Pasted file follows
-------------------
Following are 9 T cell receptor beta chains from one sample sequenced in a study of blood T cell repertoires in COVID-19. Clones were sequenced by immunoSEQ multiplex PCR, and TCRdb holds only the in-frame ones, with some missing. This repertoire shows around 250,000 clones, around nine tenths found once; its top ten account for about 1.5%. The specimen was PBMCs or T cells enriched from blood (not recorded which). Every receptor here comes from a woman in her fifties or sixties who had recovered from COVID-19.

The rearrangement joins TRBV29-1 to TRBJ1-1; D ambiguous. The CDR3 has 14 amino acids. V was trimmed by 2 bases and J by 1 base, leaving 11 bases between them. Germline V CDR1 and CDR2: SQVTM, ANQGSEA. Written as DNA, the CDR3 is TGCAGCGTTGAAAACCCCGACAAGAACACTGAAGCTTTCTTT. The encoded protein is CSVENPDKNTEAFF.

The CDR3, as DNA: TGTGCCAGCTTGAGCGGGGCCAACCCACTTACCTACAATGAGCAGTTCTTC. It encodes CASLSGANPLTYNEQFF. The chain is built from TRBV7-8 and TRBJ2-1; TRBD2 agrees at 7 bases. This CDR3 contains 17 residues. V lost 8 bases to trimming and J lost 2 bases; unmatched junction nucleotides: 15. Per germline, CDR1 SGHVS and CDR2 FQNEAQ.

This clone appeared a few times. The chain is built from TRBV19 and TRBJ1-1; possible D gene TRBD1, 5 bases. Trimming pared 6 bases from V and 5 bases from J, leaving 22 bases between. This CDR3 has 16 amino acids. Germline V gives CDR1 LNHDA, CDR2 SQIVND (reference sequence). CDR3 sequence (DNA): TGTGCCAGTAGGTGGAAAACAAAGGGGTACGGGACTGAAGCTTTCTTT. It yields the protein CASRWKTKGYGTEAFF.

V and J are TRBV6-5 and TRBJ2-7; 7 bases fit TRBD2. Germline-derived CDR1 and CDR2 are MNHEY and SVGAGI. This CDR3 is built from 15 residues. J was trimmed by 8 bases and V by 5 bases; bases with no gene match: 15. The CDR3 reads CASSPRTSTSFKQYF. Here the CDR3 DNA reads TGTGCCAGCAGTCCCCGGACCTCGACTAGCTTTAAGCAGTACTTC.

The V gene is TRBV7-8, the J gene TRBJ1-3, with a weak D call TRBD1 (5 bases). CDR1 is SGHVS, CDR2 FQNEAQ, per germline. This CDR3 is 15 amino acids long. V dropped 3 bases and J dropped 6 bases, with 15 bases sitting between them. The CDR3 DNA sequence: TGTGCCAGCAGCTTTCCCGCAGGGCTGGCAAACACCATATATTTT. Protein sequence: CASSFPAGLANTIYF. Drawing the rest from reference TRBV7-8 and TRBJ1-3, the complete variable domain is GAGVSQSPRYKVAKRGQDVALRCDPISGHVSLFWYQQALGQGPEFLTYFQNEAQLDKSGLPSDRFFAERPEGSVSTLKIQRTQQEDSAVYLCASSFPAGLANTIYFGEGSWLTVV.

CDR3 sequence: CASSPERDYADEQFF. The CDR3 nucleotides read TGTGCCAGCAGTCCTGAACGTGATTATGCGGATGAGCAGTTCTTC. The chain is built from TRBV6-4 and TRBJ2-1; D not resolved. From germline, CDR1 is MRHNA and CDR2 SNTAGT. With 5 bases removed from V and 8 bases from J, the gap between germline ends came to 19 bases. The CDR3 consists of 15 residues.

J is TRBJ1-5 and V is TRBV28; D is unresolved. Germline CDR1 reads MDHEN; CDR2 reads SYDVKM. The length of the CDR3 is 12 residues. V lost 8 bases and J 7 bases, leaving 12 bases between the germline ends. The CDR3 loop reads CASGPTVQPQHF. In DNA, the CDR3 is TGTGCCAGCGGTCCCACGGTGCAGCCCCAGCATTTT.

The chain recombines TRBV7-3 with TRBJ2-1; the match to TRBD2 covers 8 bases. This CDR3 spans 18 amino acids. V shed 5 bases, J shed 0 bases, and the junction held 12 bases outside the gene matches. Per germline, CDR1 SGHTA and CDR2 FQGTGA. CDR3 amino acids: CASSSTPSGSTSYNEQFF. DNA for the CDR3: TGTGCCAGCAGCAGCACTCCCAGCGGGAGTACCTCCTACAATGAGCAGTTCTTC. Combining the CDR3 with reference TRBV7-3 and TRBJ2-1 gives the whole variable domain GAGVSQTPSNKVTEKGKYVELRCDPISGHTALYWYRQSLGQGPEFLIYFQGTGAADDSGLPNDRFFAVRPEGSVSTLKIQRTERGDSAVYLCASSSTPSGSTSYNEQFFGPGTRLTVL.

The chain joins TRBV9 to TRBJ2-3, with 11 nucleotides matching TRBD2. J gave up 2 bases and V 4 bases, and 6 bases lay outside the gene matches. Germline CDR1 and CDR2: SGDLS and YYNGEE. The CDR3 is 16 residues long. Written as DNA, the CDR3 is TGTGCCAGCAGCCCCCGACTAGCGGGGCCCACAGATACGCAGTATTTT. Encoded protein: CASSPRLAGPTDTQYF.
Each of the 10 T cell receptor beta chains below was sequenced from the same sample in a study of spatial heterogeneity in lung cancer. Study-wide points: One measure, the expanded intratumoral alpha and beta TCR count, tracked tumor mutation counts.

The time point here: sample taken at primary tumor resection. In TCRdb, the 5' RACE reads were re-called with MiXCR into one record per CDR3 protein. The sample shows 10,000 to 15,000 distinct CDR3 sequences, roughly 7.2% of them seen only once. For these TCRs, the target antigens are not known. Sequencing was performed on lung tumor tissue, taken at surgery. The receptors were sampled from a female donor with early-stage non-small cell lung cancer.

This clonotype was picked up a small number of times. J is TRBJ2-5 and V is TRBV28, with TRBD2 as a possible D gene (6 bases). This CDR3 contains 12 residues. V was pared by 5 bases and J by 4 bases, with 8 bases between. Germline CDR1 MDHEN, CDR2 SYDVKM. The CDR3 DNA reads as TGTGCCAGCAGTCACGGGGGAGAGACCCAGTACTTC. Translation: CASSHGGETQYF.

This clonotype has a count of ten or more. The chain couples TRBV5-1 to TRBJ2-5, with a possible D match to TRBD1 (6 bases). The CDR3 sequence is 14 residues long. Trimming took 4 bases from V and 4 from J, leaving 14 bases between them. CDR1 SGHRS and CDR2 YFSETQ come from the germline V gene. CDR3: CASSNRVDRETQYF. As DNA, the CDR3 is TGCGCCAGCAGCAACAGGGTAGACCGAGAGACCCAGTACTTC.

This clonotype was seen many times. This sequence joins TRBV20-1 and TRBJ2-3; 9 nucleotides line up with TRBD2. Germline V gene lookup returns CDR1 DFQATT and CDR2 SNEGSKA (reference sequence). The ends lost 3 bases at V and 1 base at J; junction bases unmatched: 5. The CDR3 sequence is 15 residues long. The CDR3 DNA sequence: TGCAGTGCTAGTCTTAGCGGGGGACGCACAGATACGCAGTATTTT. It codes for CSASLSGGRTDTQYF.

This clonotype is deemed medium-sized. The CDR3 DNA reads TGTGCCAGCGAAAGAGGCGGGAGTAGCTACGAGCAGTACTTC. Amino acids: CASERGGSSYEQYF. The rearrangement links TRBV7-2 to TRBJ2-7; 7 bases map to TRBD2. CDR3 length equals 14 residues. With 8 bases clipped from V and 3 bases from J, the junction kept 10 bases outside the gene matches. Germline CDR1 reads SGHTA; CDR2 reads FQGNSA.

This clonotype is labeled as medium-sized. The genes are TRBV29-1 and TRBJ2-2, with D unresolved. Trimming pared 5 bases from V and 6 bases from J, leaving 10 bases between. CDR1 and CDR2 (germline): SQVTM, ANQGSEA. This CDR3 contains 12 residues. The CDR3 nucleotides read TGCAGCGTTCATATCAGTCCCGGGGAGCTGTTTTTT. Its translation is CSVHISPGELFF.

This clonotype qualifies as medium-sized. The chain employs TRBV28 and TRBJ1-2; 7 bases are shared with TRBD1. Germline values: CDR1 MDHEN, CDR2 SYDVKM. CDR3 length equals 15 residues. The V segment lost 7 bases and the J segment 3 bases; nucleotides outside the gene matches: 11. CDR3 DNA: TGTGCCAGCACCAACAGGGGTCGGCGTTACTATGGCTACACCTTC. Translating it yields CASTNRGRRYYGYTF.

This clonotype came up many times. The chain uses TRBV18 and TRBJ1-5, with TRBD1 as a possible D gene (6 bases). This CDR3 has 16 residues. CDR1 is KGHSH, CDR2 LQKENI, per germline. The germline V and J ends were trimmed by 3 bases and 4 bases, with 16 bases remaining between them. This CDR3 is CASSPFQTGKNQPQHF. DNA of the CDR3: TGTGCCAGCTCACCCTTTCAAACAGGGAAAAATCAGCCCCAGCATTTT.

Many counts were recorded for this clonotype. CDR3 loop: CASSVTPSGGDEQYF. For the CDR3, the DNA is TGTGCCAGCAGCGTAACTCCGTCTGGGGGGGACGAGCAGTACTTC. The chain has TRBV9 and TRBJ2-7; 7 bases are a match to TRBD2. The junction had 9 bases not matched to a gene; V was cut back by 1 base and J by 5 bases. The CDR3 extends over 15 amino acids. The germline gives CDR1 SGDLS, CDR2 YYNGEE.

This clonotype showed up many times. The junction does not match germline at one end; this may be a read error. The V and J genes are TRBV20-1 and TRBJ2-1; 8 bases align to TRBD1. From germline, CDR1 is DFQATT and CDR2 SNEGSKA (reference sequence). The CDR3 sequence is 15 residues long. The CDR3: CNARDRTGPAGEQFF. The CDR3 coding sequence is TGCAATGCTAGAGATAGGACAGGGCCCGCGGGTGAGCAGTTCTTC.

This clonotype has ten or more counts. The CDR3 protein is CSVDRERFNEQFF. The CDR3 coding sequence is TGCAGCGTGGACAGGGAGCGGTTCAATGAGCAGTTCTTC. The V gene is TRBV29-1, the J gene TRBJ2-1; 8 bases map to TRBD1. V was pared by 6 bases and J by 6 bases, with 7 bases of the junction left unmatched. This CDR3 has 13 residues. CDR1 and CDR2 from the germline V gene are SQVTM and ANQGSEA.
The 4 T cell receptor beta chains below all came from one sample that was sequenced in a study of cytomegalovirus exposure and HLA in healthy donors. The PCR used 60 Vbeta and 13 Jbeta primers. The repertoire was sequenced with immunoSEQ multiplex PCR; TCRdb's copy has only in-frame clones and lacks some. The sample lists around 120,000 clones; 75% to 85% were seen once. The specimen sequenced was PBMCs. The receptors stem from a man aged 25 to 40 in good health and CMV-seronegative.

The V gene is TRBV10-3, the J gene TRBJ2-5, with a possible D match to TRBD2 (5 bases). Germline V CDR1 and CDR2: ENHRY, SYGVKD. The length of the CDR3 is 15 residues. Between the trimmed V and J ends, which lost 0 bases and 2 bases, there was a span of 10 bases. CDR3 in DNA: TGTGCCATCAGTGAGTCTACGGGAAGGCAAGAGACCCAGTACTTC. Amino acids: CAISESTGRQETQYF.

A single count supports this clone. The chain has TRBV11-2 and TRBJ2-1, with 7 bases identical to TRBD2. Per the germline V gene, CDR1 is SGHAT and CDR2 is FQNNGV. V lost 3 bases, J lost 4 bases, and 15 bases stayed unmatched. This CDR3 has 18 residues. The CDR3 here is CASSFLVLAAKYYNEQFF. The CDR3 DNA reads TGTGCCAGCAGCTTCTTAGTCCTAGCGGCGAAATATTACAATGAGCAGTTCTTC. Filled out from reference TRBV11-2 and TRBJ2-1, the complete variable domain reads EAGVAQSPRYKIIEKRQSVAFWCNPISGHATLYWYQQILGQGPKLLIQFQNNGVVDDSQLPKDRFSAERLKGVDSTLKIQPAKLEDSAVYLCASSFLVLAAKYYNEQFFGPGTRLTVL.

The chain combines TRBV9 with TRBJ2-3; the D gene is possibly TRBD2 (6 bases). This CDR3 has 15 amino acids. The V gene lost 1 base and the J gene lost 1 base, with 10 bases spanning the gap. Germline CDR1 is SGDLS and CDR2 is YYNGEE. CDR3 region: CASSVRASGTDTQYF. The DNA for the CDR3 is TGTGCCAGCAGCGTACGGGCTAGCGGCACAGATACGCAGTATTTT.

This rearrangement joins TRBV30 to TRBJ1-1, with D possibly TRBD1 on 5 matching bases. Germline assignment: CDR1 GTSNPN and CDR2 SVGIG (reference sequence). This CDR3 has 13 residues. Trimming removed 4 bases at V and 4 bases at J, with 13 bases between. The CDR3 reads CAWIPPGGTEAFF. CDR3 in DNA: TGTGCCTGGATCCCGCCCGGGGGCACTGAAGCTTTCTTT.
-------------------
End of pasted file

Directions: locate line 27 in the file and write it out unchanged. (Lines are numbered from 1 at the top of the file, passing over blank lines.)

This rearrangement joins TRBV30 to TRBJ1-1, with D possibly TRBD1 on 5 matching bases. Germline assignment: CDR1 GTSNPN and CDR2 SVGIG (reference sequence). This CDR3 has 13 residues. Trimming removed 4 bases at V and 4 bases at J, with 13 bases between. The CDR3 reads CAWIPPGGTEAFF. CDR3 in DNA: TGTGCCTGGATCCCGCCCGGGGGCACTGAAGCTTTCTTT.